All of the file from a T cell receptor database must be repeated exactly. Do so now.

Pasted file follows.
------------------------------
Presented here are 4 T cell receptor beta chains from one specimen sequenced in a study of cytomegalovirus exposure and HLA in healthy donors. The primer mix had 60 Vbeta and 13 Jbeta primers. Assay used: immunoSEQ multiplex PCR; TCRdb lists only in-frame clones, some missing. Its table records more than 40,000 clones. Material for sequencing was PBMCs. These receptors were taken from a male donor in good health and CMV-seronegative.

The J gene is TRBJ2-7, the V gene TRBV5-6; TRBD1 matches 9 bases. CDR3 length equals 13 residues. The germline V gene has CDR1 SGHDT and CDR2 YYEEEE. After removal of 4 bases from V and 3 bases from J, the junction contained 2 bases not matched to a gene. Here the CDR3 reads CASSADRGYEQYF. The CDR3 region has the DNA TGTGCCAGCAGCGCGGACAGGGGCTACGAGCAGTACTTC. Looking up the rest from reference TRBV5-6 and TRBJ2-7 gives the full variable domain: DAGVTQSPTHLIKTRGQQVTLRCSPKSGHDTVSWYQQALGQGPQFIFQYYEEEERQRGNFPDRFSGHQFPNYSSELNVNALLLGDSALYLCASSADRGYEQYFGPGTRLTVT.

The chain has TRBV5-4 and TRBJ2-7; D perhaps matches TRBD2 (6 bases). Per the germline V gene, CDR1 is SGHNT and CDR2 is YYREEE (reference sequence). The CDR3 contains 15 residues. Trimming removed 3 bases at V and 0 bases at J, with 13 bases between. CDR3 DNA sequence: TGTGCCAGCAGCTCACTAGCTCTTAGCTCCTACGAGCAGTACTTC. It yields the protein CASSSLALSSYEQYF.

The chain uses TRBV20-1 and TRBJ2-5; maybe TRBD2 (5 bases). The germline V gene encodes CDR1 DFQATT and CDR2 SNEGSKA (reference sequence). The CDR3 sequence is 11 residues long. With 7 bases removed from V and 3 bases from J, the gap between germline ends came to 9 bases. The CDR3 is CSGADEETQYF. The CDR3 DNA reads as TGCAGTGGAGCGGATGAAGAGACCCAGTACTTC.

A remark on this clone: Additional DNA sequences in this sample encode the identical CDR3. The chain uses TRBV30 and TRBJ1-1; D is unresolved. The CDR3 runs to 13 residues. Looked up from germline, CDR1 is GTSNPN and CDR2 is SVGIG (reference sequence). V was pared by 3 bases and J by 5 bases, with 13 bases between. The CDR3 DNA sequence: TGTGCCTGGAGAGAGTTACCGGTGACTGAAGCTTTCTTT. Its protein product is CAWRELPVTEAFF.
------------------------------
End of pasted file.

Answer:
Presented here are 4 T cell receptor beta chains from one specimen sequenced in a study of cytomegalovirus exposure and HLA in healthy donors. The primer mix had 60 Vbeta and 13 Jbeta primers. Assay used: immunoSEQ multiplex PCR; TCRdb lists only in-frame clones, some missing. Its table records more than 40,000 clones. Material for sequencing was PBMCs. These receptors were taken from a male donor in good health and CMV-seronegative.

The J gene is TRBJ2-7, the V gene TRBV5-6; TRBD1 matches 9 bases. CDR3 length equals 13 residues. The germline V gene has CDR1 SGHDT and CDR2 YYEEEE. After removal of 4 bases from V and 3 bases from J, the junction contained 2 bases not matched to a gene. Here the CDR3 reads CASSADRGYEQYF. The CDR3 region has the DNA TGTGCCAGCAGCGCGGACAGGGGCTACGAGCAGTACTTC. Looking up the rest from reference TRBV5-6 and TRBJ2-7 gives the full variable domain: DAGVTQSPTHLIKTRGQQVTLRCSPKSGHDTVSWYQQALGQGPQFIFQYYEEEERQRGNFPDRFSGHQFPNYSSELNVNALLLGDSALYLCASSADRGYEQYFGPGTRLTVT.

The chain has TRBV5-4 and TRBJ2-7; D perhaps matches TRBD2 (6 bases). Per the germline V gene, CDR1 is SGHNT and CDR2 is YYREEE (reference sequence). The CDR3 contains 15 residues. Trimming removed 3 bases at V and 0 bases at J, with 13 bases between. CDR3 DNA sequence: TGTGCCAGCAGCTCACTAGCTCTTAGCTCCTACGAGCAGTACTTC. It yields the protein CASSSLALSSYEQYF.

The chain uses TRBV20-1 and TRBJ2-5; maybe TRBD2 (5 bases). The germline V gene encodes CDR1 DFQATT and CDR2 SNEGSKA (reference sequence). The CDR3 sequence is 11 residues long. With 7 bases removed from V and 3 bases from J, the gap between germline ends came to 9 bases. The CDR3 is CSGADEETQYF. The CDR3 DNA reads as TGCAGTGGAGCGGATGAAGAGACCCAGTACTTC.

A remark on this clone: Additional DNA sequences in this sample encode the identical CDR3. The chain uses TRBV30 and TRBJ1-1; D is unresolved. The CDR3 runs to 13 residues. Looked up from germline, CDR1 is GTSNPN and CDR2 is SVGIG (reference sequence). V was pared by 3 bases and J by 5 bases, with 13 bases between. The CDR3 DNA sequence: TGTGCCTGGAGAGAGTTACCGGTGACTGAAGCTTTCTTT. Its protein product is CAWRELPVTEAFF.